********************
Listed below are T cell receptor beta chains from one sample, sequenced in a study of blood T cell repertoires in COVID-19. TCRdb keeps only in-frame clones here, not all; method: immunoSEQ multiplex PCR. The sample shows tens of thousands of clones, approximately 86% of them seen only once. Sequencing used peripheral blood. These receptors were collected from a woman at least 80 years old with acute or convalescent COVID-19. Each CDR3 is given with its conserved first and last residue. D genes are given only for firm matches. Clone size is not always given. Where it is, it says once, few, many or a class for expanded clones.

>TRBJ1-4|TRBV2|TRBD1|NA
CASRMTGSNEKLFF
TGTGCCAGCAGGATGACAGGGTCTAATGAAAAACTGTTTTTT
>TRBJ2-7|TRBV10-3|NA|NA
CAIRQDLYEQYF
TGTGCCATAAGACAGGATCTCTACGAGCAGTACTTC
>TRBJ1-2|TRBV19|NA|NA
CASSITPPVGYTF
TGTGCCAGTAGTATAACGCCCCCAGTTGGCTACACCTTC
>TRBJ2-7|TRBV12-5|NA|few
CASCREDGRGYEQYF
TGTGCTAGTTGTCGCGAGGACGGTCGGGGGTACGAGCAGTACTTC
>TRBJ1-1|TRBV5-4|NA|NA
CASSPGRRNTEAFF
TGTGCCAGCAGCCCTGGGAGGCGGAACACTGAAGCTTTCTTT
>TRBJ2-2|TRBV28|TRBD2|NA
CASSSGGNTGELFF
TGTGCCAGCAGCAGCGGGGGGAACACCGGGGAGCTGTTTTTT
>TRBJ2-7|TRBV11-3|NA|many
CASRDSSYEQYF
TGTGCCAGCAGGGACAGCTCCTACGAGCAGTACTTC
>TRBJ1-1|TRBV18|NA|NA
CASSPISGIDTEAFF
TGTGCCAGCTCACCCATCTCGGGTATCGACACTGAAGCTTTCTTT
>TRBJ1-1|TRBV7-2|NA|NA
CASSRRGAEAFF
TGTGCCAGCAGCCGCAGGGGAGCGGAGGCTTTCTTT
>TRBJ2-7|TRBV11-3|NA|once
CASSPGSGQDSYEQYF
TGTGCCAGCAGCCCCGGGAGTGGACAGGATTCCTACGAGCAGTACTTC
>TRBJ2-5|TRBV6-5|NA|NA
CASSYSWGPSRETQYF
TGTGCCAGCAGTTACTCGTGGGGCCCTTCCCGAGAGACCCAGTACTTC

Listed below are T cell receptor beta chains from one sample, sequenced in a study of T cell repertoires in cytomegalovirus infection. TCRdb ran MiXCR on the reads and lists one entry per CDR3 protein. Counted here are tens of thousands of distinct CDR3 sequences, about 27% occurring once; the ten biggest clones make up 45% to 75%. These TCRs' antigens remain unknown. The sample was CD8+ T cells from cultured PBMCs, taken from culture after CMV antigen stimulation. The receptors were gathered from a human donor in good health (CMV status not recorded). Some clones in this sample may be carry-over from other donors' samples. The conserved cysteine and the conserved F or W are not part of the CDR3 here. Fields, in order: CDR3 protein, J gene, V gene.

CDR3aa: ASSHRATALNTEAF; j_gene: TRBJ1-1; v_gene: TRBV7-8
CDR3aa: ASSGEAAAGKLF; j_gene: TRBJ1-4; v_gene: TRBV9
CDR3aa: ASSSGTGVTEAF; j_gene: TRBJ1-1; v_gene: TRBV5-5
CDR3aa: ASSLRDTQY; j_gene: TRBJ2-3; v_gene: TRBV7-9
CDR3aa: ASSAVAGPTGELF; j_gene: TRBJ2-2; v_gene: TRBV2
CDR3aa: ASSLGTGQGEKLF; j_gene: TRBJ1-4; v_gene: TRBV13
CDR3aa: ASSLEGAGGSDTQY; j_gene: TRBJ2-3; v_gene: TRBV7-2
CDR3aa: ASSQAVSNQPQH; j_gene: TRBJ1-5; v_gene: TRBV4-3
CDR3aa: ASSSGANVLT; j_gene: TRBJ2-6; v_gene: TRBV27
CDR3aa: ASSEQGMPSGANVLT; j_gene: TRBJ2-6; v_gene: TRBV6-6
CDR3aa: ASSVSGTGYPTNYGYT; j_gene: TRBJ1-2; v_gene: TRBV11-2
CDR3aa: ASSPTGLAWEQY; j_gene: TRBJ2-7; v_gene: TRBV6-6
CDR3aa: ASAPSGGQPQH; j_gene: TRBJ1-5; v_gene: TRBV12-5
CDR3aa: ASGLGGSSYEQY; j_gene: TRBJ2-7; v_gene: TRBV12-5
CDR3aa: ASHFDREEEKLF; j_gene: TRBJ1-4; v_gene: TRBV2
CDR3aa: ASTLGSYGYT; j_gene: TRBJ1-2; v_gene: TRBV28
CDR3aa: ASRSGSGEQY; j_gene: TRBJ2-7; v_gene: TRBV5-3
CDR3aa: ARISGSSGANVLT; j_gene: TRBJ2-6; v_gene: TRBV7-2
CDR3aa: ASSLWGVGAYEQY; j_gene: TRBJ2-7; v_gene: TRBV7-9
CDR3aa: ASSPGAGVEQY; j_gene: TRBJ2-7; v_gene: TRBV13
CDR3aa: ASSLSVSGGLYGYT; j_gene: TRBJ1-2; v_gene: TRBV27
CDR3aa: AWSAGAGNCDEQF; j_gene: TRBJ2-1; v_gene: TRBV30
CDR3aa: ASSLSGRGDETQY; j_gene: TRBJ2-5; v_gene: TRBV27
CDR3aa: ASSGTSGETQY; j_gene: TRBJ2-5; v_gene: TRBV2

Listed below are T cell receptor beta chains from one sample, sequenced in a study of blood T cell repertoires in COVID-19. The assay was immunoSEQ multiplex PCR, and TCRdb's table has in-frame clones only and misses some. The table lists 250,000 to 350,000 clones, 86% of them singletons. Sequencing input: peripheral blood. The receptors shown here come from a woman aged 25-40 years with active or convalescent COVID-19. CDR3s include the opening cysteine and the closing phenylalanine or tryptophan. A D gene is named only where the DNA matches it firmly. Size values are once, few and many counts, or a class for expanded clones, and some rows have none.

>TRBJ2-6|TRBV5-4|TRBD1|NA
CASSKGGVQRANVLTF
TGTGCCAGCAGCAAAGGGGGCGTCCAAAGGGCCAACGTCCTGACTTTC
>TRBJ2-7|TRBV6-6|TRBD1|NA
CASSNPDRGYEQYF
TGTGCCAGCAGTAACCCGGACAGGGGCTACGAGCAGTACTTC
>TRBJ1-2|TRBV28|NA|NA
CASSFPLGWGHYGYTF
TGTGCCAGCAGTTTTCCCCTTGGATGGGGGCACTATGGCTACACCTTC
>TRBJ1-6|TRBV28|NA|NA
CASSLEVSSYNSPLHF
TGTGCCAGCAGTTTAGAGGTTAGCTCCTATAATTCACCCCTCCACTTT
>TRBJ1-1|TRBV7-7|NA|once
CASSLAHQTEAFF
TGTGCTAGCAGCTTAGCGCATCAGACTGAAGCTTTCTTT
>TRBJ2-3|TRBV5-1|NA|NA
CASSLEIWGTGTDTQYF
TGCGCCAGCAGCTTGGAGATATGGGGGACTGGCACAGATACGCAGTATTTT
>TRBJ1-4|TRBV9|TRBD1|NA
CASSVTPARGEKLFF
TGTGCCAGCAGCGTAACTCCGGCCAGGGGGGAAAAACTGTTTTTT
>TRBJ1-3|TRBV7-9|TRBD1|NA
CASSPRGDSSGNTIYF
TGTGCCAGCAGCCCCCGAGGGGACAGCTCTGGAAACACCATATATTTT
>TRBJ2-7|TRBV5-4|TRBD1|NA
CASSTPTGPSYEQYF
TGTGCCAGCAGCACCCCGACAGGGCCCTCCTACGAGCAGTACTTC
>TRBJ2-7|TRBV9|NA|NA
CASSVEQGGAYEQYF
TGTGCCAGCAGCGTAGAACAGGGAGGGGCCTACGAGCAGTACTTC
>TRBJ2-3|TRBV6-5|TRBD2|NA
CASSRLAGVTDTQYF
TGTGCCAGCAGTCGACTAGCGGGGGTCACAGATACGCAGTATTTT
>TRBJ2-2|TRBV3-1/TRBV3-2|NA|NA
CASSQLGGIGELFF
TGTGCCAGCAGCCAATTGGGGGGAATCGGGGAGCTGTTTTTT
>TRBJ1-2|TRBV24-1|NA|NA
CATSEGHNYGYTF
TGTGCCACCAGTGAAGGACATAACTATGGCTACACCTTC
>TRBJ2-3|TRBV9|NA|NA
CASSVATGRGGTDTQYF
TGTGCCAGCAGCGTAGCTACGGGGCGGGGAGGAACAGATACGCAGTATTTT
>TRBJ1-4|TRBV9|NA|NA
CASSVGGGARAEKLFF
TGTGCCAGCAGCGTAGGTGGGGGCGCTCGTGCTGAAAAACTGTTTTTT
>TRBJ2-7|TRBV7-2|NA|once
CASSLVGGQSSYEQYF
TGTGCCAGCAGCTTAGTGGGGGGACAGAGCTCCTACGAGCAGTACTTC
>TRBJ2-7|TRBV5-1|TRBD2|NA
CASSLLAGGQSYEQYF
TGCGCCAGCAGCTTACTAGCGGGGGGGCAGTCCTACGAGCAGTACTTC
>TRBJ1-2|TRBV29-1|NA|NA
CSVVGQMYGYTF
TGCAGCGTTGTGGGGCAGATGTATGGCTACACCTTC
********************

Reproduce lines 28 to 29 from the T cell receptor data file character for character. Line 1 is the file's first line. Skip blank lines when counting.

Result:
TGTGCCAGCAGCCGCAGGGGAGCGGAGGCTTTCTTT
>TRBJ2-7|TRBV11-3|NA|once